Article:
What does Tagore wish to tell the readers in his essay, "Nationalism in India"?

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Ashley Kannan eNotes educator| Certified Educator

Like much of Tagore's ideas, he wishes to challenge the fundamental beliefs of the reader in "Nationalism in India."  Tagore begins from the position that nationalism is a Western construct.  He suggests that the understanding of nationalism might not necessarily apply to India because its particular situation is vastly different from the West, where nationalism had taken its hold:

When our nationalists talk about ideals, they forget that the basis of nationalism is wanting. The very people who are upholding these ideals are themselves the most conservative in their social practice. Nationalists say, for example, look at Switzerland, where, in spite of race differences, the peoples have solidified into a nation. Yet, remember that in Switzerland the races can mingle, they can intermarry, because they are of the same blood. In India there is no common birthright. And when we talk of Western Nationality we forget that the nations there do not have that physical repulsion, one for the other, that we have between different castes.

It is here where Tagore's other primary pint is evident.  Part of the reason why nationalism, in the form being advocated at the time, is not going to be as successful is because of the presence of the caste system.  This element is not as present in the West.  Tagore makes it clear that a failure to account for this is problematic for those who advocate for nationalism.  For Tagore, the ability to remove the caste system is where any discussion of national identity must lie:  "Then again we must give full recognition to this fact that our social restrictions are still tyrannical, so much so as to make men cowards."  Tagore's essay on nationalism makes it clear that if individuals wish to challenge the division present in India, national identification must become secondary or aligned with the discussion of the caste system  Tagore's point is that this is the differentiation point of Indian consciousness.  Where one lives in the caste system remarkably changes their perception of what India is.  If individuals seek national unification, the primary focus has to lie in the caste system and what needs to be done with it.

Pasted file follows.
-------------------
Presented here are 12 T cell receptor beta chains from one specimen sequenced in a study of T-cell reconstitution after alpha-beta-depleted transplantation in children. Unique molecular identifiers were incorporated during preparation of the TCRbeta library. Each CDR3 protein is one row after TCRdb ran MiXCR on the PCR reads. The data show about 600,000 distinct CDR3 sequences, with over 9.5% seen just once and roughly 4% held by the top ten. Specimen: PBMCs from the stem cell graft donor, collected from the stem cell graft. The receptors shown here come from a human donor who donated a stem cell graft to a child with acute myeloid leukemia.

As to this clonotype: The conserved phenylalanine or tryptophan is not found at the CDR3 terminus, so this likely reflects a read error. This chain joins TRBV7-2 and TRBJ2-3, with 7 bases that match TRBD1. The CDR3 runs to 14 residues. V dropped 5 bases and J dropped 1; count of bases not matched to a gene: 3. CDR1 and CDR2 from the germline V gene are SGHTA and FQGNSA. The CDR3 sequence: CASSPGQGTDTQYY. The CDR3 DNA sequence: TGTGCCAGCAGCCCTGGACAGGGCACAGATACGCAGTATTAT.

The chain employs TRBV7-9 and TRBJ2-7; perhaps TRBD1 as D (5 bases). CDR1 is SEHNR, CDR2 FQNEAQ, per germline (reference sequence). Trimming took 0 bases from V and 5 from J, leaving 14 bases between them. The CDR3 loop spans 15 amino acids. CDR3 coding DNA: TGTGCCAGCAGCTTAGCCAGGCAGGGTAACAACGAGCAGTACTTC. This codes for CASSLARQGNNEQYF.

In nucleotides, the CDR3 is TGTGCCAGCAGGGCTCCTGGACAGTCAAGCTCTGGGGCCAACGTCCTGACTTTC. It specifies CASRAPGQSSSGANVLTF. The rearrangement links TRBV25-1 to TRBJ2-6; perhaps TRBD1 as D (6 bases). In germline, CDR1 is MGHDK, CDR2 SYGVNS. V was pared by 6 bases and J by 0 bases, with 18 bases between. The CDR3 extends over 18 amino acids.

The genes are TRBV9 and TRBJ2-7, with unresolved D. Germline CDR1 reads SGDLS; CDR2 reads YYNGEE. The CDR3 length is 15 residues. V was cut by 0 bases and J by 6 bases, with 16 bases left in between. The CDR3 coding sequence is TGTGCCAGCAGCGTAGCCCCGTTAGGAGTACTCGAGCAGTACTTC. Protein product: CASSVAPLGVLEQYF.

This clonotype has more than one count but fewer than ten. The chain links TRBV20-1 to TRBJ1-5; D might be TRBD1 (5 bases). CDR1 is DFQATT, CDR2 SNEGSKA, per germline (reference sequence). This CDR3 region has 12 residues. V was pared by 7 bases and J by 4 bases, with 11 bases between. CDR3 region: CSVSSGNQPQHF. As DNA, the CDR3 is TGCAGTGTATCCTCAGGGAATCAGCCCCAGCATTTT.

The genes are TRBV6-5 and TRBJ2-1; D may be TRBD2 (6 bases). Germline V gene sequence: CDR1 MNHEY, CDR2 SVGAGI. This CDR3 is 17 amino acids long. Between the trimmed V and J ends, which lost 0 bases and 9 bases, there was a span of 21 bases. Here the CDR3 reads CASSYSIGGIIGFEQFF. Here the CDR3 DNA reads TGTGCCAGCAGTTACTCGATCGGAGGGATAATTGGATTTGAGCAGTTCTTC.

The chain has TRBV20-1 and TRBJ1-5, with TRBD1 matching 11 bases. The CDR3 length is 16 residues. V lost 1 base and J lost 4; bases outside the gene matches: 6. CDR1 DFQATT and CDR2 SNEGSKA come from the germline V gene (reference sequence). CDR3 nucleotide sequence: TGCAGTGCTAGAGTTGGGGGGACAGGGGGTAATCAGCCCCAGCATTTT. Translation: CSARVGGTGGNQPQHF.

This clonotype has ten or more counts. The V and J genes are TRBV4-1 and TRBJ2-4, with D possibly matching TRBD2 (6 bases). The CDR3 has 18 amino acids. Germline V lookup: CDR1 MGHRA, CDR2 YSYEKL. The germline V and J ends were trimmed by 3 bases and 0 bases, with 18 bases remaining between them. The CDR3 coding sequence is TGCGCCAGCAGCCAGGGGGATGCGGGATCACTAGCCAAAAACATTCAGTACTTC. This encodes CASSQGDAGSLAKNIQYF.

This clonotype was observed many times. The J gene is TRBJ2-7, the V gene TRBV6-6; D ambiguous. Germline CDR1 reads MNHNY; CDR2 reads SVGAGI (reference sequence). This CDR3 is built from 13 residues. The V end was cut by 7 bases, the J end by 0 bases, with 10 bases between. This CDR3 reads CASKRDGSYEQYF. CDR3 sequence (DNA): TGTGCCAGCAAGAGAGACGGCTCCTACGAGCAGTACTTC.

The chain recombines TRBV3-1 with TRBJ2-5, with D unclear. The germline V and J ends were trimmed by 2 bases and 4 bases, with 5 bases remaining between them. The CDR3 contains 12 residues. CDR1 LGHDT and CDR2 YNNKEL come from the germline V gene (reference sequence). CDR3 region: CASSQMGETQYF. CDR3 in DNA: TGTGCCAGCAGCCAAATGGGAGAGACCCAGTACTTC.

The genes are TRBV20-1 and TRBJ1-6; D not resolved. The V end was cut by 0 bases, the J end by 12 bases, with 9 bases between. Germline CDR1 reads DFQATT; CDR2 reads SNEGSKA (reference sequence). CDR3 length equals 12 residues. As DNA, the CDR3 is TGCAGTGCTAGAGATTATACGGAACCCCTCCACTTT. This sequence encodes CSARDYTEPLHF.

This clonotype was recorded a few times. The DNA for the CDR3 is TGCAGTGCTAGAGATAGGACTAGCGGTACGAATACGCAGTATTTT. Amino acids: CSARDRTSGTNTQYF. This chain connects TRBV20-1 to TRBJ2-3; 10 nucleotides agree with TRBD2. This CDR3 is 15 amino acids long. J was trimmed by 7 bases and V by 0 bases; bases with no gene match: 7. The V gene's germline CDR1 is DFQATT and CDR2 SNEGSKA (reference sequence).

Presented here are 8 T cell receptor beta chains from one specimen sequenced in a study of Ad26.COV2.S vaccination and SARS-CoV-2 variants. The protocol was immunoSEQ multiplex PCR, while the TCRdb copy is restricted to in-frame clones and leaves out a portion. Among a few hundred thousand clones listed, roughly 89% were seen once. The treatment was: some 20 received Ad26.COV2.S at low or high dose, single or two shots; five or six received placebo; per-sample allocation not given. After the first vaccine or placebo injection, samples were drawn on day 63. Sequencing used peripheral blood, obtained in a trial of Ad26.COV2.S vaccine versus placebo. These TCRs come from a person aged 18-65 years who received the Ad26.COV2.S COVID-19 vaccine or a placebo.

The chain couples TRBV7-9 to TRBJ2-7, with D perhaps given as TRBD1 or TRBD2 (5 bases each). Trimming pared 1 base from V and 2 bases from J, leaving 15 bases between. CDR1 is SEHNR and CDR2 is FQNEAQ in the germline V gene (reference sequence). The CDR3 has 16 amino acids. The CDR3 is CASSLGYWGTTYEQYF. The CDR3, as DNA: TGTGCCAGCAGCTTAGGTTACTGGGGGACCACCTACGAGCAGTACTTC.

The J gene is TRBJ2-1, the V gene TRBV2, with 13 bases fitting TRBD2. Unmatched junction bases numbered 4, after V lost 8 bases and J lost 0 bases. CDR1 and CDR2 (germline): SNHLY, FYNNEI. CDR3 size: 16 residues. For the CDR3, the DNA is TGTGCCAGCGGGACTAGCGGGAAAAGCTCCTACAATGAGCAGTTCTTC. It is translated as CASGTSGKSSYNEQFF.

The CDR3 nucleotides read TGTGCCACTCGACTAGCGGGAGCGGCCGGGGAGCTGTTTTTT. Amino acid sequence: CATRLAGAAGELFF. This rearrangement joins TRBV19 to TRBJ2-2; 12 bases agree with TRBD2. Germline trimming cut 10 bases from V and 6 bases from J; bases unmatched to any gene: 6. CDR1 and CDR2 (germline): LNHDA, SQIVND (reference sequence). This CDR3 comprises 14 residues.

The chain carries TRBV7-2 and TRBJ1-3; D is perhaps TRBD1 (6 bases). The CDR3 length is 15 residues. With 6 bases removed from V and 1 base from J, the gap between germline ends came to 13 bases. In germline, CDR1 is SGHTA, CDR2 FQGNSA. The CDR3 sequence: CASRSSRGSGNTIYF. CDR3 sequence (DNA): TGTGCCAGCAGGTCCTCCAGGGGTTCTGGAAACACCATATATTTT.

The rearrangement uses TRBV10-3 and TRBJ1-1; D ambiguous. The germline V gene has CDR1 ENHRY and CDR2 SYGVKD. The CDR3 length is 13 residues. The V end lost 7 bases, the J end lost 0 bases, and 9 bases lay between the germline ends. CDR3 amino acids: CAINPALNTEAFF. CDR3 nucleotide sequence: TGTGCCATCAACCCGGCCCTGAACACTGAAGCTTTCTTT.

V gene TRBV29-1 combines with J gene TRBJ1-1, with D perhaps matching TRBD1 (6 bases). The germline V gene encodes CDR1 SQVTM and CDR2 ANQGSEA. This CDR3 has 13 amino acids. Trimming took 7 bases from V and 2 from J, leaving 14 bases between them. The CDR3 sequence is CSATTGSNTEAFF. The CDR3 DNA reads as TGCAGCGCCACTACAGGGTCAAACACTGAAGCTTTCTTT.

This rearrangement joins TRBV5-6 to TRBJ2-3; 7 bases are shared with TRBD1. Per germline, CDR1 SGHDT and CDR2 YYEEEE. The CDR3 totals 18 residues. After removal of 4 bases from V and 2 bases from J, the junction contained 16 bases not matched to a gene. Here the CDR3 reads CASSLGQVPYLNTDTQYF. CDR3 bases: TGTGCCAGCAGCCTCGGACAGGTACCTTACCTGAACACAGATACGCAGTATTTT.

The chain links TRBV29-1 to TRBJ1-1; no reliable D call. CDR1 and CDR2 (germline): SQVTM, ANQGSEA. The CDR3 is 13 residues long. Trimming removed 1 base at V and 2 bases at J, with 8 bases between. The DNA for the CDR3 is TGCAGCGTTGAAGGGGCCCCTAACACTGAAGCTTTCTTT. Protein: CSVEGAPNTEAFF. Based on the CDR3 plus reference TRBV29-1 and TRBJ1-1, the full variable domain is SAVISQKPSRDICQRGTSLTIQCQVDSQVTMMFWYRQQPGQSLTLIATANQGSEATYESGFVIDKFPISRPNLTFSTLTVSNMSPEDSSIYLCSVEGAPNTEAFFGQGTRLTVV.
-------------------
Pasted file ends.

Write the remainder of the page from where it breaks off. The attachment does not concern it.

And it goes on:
jameadows eNotes educator| Certified Educator

In "Nationalism in India," Tagore tells his readers that the problem India is now facing is forging the unity of its many races. Speaking to an American audience, he tells them that America has a similar problem in dealing with its racial problem and that India can be a leader in finding a route to racial harmony because, unlike America, India has started to face its issue. He writes, "In finding the solution of our problem we shall have helped to solve the world problem as well." In other words, India can be a beacon to other nations and can help the United States with its issues of race.

Tagore says that unlike Europe, America is unfettered by traditions and can forge a new future. He says that America and India must both find national unity and says, "A parallelism exists between America and India—the parallelism of welding together into one body various races." India has long faced disunity because of its geographical and racial diversity, but once India has accepted its political freedom, it still has to do the work of creating racial harmony and a sense of nationalism. He believes that the future of India lies in the direction of creating social cooperation, not conflict and exploitation, which he believes characterize the West.